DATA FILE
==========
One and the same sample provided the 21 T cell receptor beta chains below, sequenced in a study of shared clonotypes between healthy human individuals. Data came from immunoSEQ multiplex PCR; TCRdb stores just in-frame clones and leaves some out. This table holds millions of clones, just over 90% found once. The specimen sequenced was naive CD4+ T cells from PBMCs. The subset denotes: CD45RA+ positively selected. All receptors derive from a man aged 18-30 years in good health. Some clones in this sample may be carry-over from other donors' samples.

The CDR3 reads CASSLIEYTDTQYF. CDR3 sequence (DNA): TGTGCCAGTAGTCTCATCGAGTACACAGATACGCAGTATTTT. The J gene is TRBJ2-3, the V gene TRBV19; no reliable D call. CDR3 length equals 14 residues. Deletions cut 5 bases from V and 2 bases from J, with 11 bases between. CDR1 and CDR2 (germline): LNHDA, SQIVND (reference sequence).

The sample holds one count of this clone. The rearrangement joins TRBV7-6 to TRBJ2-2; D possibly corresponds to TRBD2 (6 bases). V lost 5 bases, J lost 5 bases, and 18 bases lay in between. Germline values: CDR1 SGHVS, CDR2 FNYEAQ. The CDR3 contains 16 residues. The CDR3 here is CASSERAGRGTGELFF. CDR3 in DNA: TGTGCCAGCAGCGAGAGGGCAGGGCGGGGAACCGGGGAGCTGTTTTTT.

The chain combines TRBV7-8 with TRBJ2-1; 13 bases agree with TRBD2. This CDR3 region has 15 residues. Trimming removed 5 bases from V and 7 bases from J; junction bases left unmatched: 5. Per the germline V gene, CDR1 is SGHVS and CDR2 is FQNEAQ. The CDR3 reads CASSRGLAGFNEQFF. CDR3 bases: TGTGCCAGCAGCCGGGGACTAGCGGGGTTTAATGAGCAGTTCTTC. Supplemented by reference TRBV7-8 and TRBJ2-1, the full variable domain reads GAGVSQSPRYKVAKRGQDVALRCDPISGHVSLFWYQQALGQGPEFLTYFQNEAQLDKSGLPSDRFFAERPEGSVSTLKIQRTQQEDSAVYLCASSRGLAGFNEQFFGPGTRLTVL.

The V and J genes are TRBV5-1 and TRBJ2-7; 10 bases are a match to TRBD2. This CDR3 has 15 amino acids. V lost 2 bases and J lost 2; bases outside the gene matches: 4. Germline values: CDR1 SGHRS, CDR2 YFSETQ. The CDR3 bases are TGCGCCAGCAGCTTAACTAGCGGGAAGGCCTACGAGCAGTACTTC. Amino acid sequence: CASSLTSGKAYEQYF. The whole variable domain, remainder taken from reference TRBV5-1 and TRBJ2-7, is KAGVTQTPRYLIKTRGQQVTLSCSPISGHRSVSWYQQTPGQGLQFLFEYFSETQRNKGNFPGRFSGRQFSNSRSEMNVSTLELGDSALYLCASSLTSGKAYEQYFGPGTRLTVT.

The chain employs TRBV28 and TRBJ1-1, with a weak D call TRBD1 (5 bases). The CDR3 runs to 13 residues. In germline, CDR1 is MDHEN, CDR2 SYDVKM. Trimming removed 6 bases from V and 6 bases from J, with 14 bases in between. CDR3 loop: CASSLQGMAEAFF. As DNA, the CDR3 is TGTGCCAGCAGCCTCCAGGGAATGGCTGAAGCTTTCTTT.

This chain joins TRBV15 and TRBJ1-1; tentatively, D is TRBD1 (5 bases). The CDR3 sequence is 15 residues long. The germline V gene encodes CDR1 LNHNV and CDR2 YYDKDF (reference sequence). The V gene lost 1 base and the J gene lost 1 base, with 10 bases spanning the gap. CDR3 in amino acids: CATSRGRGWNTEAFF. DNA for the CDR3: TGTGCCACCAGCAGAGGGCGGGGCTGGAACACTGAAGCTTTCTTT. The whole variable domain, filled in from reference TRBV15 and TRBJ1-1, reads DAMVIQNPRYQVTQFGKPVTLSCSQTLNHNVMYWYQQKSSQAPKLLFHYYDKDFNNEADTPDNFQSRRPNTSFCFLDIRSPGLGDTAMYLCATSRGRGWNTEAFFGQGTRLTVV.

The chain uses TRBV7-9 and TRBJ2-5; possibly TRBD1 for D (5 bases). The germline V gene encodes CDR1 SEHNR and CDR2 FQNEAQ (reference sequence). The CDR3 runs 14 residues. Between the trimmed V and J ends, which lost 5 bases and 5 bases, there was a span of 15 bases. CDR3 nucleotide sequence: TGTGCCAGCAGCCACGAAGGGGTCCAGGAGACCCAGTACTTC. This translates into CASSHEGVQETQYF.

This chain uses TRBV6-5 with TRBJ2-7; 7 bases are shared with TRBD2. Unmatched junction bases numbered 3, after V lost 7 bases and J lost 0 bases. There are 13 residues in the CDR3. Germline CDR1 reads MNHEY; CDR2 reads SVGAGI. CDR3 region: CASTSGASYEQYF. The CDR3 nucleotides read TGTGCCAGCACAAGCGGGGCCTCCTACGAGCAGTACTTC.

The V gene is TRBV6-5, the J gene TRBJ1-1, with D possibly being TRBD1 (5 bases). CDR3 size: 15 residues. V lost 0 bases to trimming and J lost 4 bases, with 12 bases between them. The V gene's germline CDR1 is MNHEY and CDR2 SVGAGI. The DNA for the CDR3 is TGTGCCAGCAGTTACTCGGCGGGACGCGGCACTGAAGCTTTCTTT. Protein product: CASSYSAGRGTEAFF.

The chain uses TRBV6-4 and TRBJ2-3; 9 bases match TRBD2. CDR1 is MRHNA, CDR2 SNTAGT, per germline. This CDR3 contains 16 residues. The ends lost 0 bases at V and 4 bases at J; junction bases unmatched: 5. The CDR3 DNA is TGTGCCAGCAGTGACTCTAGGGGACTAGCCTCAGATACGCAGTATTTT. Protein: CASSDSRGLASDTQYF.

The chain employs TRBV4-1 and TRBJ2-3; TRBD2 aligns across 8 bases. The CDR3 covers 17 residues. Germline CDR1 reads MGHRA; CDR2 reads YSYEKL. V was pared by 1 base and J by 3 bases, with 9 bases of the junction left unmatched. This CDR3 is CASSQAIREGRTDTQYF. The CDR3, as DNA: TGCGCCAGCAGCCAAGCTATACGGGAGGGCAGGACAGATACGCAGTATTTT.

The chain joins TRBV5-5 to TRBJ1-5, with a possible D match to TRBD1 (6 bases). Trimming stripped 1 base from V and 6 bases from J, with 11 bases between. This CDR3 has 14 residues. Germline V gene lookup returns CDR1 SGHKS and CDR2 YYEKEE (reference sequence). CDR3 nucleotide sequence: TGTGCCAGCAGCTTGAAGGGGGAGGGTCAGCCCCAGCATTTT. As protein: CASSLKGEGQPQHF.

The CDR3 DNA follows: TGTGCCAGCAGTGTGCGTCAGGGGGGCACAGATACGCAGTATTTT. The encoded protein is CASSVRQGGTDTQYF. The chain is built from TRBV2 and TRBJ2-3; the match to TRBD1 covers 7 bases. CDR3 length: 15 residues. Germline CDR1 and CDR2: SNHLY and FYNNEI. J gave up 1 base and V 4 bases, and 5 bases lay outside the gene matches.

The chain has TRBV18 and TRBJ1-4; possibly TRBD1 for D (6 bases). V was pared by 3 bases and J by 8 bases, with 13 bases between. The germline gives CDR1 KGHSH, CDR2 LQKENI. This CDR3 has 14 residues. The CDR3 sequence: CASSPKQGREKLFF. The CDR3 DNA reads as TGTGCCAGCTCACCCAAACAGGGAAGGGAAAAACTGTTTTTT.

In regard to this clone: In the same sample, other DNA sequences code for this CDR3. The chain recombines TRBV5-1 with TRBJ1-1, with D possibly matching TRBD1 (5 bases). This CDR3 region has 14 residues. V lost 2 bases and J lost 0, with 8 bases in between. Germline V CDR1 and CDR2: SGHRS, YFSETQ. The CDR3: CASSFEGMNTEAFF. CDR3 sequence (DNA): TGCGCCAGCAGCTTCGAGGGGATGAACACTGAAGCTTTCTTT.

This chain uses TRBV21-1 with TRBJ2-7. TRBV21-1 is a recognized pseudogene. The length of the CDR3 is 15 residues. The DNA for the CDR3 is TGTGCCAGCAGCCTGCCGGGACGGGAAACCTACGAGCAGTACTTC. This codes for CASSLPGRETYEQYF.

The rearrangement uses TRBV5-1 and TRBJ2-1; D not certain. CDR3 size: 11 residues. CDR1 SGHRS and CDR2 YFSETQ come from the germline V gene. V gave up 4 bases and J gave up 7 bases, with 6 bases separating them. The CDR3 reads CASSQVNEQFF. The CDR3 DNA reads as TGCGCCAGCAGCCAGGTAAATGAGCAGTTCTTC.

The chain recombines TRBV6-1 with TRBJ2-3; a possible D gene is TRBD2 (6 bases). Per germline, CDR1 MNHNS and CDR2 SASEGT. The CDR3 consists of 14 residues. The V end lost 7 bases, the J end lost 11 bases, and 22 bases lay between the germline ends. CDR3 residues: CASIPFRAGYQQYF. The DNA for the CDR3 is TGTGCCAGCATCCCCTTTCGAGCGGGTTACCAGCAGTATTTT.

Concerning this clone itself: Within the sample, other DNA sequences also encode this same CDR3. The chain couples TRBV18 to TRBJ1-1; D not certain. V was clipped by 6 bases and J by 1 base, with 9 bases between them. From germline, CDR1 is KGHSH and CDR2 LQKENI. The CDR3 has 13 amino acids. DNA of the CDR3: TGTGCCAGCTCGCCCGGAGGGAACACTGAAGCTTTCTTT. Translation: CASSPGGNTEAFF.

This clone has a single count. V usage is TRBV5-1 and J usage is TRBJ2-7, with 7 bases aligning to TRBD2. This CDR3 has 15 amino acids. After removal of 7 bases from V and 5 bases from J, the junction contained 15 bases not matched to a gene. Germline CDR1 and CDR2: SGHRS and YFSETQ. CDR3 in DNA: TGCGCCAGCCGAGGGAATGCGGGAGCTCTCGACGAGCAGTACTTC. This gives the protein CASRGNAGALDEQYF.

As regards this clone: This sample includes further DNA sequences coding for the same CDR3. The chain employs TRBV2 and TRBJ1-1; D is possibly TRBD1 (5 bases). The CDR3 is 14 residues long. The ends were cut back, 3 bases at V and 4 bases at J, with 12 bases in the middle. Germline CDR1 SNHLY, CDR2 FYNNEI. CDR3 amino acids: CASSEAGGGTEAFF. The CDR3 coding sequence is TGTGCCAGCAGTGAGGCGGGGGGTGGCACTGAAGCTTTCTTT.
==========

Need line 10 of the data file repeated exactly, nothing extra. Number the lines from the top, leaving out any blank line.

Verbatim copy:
The V gene is TRBV6-5, the J gene TRBJ1-1, with D possibly being TRBD1 (5 bases). CDR3 size: 15 residues. V lost 0 bases to trimming and J lost 4 bases, with 12 bases between them. The V gene's germline CDR1 is MNHEY and CDR2 SVGAGI. The DNA for the CDR3 is TGTGCCAGCAGTTACTCGGCGGGACGCGGCACTGAAGCTTTCTTT. Protein product: CASSYSAGRGTEAFF.